Appointed the Deputy Director of Strategy and Communications in the Labour leadership team in February 2017, Steve Howell had an insider’s view of the most extraordinary general election of recent times.

The Cardiff-based Howell was the Chief Executive of Freshwater, a communications consultancy he founded in 1997, when he got the call from his old friend Seumas Milne, Jeremy Corbyn’s Director for Communications and Strategy.

“Politics is not a spectator sport”, he recounts Milne telling him in his new book Game Changer: Eight Weeks That Transformed British Politics.

“People have said ‘Why did you call it Game Changer?’”, Howell, 64, tells me over breakfast in a central London hotel. “It’s a fair question but I think it’s valid to call it Game Changer for several reasons. One is we denied them [the Tories] a majority, and that meant they couldn’t do most of the things that was in their manifesto”, he argues. “We have still got austerity but some of the nasty stuff like getting rid of winter fuel allowances, dementia tax, scrapping the triple lock [on state pensions] they haven’t been able to do because they haven’t got a majority.”

“I think it was a game changer in the sense it was a campaign like no other”, he continues. “We were told by people who are experienced in these things manifestos don’t change people’s minds. Well, this manifesto did – in a positive way. We were told that you don’t move opinion during election campaigns by more than two or 3%. Well, we did. Massively.”

He is right. When Theresa May called the election Labour was polling around 24 percent (YouGov) and 29 percent (Survation). On election day less than two months later Labour won 40 percent of the vote – 10 percent more than Labour’s vote share in 2015 under Ed Miliband.

Most importantly, Howell maintains the election result “marked the end of the stranglehold of neoliberalism on British politics, which has dominated politics since the Thatcher era.”

At the end of the book he lists several reasons for the Labour Party’s extraordinary performance, including Corbyn being “a great message carrier”, the size of the Labour Party, the voter registration drive and the manifesto itself.

As a dual American-British citizen, Howell saw Bernie Sanders’s campaign for the Democratic presidential nomination first-hand in California. With the parallels between the insurgent Sanders and Corbyn obvious, Howell says he and others were influenced by the dynamism and energy of the Vermont Senator’s campaign, such as its “hard-hitting” political messaging. “Communications is all about building a story, building a narrative”, he explains. “That was very much on my mind – how could we talk and communicate our political arguments in that very clear, direct way.”

Indeed, arguably the influence of Sanders can be seen in the broad strategy the Labour leadership team settled on for the election – the creation of a “majoritarian coalition” around a positive and “transformational” offer to the public, as Howell explains in the book.

Howell was also impressed by Sanders’s use of social media to work around the mainstream media, and the massive rallies that propelled the campaign forward.

“Rallies are much more important in US politics than they are in British politics”, he says, pointing out that though “the Blairites openly say they fell in love with Bill Clinton” they dismiss “the idea that rallies are a good thing.”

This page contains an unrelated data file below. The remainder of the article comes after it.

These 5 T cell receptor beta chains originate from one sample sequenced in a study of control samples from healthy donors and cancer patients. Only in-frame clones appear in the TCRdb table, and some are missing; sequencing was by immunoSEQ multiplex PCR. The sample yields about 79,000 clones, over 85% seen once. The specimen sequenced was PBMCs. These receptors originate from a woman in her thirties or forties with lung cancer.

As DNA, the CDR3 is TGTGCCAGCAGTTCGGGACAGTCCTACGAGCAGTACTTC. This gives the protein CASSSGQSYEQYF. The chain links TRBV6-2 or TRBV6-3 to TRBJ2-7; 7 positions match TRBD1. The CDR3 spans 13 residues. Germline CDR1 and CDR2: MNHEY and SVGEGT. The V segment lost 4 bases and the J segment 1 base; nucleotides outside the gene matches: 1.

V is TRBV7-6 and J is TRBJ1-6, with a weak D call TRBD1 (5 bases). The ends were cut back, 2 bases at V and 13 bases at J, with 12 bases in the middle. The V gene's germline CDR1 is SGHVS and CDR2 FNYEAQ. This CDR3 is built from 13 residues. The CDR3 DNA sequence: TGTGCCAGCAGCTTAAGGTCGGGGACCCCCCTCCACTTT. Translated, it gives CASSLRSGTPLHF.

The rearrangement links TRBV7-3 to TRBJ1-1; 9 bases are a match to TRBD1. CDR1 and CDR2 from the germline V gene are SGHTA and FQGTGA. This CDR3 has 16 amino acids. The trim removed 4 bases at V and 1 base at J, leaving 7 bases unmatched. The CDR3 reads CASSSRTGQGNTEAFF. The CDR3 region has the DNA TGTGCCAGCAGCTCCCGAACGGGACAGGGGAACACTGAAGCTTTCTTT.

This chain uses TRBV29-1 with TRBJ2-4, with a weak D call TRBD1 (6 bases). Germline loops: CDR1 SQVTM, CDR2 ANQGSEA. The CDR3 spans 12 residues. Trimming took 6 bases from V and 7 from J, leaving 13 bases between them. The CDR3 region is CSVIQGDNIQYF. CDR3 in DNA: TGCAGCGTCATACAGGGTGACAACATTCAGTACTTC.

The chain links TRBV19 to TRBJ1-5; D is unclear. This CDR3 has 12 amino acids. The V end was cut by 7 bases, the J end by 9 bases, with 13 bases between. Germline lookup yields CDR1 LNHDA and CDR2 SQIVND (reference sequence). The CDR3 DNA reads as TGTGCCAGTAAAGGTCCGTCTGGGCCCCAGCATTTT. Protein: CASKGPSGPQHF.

“If you listen to the Blairites they will always say rallies are just preaching to the converted – and they will say social media is an echo chamber.”

Talking of Blair, readers of Game Changer may be surprised at the sophisticated communications and public relations tools and tactics used by Corbyn’s Labour Party. Focus groups were used to road-test slogans, polling companies and communications agencies employed, and there was even a “narrative consultant” on their books.

“Communications theory is a methodology. You shouldn’t assume it has a political bias. These are tools of analysis”, he says, explaining many have erroneously and nonsensically mixed them up with their first serious advocates in the Labour Party – New Labour.

“If you are trying to mount an effective political campaign you need to understand your audience, you need to understand what they are worried about, what they are thinking, what they will be persuaded by.”

“We are talking about persuading millions of people here”, he emphasises about the enormity of the challenge – and the success Corbyn’s campaign achieved. “We’re not talking about what goes down well with the hardcore of activists. We are talking about how you move people in a short space of time to get them to see your point of view.”

He highlights how Labour used a polling agency to talk to people about how they perceived Corbyn. “There was a fair amount of negativity towards Jeremy that was simply repeating what people had read about him in the media”, he says.

“But within all of that that the polling company did, one thing interesting came through it, which was that what people particularly liked about Jeremy was that he was a politician who went against the grain.” Also, Corbyn scored well on sticking up for working people, whereas Theresa May did not.

“We were being told by people in the Labour Party ‘Don’t make this election about leadership or about Jeremy versus Theresa because you’ll lose.’ But what that [the polling] was telling us was actually it’s not as simple as that. There are lots of things people like about Jeremy and therefore it’s not whether we make leadership an issue or not it’s how we make leadership an issue that’s important.”

In the book Howell highlights one particularly difficult leadership moment on the campaign trail – Corbyn’s response to questions from the audience and presenter David Dimbleby about whether he would press the ‘nuclear button’ during BBC Question Time’s Leader’s Special.